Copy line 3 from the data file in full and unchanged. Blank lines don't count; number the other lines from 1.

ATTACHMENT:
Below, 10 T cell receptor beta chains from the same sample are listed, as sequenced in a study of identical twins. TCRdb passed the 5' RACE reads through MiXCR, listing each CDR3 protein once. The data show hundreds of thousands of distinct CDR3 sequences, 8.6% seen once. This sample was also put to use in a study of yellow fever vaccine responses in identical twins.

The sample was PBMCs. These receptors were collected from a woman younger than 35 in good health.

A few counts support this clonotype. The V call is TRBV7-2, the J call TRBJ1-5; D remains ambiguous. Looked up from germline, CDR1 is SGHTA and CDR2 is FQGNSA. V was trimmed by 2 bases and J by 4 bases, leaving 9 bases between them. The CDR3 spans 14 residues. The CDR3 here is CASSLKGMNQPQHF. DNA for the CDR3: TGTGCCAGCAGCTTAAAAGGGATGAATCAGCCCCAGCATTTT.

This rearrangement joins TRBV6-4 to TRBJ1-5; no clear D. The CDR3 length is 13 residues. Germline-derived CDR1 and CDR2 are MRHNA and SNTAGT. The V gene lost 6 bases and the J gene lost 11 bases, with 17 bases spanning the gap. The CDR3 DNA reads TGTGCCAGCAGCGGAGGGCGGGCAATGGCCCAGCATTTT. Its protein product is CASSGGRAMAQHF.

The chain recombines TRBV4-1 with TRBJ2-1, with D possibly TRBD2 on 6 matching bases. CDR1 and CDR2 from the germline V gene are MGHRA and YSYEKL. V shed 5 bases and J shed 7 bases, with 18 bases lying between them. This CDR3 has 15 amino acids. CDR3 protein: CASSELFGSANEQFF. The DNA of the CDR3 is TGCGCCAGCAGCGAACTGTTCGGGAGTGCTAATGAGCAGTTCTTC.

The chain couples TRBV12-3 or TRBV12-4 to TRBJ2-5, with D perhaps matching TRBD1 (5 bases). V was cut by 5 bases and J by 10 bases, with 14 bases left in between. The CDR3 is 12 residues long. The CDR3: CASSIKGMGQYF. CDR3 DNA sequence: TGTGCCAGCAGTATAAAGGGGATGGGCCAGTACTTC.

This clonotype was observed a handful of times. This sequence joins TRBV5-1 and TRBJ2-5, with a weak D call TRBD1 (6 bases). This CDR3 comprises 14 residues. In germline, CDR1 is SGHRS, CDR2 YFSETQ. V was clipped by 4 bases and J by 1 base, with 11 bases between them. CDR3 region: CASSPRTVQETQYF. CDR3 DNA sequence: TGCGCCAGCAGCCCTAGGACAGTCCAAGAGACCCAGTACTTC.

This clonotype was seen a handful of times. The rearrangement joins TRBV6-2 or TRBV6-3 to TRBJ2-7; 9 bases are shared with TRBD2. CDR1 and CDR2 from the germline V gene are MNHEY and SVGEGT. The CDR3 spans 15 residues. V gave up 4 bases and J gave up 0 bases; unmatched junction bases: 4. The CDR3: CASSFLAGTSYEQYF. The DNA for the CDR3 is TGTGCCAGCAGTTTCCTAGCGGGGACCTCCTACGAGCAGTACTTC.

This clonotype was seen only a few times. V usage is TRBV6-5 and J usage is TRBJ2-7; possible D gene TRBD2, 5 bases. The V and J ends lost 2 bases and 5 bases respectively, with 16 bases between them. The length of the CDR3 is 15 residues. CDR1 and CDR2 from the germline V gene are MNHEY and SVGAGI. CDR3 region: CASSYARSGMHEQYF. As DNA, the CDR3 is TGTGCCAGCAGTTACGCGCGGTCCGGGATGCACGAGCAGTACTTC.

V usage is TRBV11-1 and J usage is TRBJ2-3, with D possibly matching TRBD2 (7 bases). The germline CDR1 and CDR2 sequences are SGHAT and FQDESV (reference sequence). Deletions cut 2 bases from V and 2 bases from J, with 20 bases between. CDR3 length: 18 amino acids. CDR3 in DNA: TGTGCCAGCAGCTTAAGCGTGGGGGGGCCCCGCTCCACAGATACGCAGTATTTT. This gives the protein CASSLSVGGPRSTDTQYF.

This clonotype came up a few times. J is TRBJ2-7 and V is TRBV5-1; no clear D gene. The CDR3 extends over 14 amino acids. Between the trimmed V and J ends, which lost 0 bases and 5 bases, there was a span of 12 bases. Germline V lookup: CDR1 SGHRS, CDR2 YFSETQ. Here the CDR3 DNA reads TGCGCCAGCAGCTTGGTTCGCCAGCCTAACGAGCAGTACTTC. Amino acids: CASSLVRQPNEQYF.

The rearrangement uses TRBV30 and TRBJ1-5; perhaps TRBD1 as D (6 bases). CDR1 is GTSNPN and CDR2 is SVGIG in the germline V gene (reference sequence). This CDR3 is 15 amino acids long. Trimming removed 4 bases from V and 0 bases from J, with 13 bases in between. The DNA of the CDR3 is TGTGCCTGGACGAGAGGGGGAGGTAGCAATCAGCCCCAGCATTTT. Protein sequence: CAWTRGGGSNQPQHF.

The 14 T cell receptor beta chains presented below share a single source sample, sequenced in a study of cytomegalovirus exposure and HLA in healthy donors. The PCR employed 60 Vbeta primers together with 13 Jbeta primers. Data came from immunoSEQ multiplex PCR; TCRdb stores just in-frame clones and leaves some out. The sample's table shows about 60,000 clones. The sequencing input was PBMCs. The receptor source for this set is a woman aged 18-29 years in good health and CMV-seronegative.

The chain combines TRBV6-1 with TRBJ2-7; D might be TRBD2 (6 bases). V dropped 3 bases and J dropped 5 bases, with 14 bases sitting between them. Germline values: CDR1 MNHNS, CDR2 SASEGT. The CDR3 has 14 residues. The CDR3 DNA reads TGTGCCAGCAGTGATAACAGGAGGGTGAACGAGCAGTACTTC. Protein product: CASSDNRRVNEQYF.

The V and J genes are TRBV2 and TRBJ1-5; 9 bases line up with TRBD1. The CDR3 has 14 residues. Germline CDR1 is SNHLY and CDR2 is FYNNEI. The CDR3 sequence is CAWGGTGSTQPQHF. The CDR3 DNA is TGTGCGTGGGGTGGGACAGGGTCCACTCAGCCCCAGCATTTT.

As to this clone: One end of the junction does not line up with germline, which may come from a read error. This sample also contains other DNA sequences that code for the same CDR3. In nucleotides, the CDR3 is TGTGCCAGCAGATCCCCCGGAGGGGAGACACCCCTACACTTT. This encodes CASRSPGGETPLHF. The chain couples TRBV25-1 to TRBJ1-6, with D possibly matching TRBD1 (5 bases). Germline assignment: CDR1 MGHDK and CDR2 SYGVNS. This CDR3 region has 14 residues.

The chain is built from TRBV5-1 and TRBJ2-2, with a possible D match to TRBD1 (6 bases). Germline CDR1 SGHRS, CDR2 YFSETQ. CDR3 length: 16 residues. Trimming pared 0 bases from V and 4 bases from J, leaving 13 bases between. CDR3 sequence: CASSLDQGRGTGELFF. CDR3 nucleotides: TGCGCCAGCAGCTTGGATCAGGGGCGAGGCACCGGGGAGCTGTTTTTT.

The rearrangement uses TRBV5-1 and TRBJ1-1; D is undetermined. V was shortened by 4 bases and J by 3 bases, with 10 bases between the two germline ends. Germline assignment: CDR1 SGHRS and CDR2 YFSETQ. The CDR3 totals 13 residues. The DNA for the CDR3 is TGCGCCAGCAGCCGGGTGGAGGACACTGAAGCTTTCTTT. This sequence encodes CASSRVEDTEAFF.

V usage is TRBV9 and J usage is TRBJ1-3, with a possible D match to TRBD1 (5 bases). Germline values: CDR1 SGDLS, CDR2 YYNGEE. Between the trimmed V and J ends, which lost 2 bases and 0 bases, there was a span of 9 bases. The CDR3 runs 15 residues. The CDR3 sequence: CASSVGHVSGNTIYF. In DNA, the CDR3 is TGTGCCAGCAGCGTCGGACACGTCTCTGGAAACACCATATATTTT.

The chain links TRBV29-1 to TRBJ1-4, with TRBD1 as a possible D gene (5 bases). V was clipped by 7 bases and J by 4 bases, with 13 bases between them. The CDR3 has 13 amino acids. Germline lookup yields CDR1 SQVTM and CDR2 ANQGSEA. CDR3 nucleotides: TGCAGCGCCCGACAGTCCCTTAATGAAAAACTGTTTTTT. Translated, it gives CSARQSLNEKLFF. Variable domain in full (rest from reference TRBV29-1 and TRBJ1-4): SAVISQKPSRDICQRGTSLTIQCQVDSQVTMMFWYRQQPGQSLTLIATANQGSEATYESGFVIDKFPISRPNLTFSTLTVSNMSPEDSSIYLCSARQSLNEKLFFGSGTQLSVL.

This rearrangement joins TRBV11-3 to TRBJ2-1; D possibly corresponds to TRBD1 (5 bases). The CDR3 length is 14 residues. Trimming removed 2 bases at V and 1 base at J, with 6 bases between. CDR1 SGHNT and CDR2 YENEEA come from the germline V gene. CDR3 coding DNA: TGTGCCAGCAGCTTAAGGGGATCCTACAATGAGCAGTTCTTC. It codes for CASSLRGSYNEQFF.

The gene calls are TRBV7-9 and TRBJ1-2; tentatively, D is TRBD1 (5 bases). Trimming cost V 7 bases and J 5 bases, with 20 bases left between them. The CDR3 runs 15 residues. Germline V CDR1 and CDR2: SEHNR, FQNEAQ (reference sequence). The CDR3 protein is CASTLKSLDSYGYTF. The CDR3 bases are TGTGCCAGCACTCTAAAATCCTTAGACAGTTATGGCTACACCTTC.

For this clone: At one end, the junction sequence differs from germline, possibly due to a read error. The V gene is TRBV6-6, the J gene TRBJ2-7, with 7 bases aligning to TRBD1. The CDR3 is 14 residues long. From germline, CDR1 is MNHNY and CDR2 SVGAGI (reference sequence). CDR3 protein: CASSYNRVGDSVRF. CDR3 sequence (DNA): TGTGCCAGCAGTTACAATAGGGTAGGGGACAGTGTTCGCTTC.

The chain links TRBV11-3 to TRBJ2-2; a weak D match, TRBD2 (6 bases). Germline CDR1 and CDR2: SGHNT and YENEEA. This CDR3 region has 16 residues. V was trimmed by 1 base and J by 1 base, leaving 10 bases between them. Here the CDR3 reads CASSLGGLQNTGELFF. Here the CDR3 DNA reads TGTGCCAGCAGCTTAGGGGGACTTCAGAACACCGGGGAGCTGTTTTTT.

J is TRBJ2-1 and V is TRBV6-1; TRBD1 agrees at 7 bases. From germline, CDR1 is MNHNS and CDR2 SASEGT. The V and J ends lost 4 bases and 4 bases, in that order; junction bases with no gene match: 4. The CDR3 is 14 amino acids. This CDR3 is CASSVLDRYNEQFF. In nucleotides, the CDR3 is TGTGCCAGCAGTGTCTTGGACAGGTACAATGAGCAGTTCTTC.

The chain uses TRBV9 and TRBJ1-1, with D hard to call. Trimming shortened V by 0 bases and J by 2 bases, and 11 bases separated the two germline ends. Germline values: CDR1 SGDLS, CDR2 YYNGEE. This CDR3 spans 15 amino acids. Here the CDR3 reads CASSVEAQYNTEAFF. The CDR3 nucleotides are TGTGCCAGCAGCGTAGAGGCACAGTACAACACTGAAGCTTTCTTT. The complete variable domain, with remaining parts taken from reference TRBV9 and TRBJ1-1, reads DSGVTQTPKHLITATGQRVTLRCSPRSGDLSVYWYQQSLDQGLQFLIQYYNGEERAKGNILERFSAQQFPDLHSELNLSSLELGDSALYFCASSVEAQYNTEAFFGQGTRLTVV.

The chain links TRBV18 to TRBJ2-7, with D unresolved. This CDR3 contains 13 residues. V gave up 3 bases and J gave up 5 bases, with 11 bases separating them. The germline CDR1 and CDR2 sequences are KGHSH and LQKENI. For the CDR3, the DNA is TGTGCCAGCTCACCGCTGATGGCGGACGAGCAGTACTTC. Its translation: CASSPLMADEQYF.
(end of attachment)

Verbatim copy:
A few counts support this clonotype. The V call is TRBV7-2, the J call TRBJ1-5; D remains ambiguous. Looked up from germline, CDR1 is SGHTA and CDR2 is FQGNSA. V was trimmed by 2 bases and J by 4 bases, leaving 9 bases between them. The CDR3 spans 14 residues. The CDR3 here is CASSLKGMNQPQHF. DNA for the CDR3: TGTGCCAGCAGCTTAAAAGGGATGAATCAGCCCCAGCATTTT.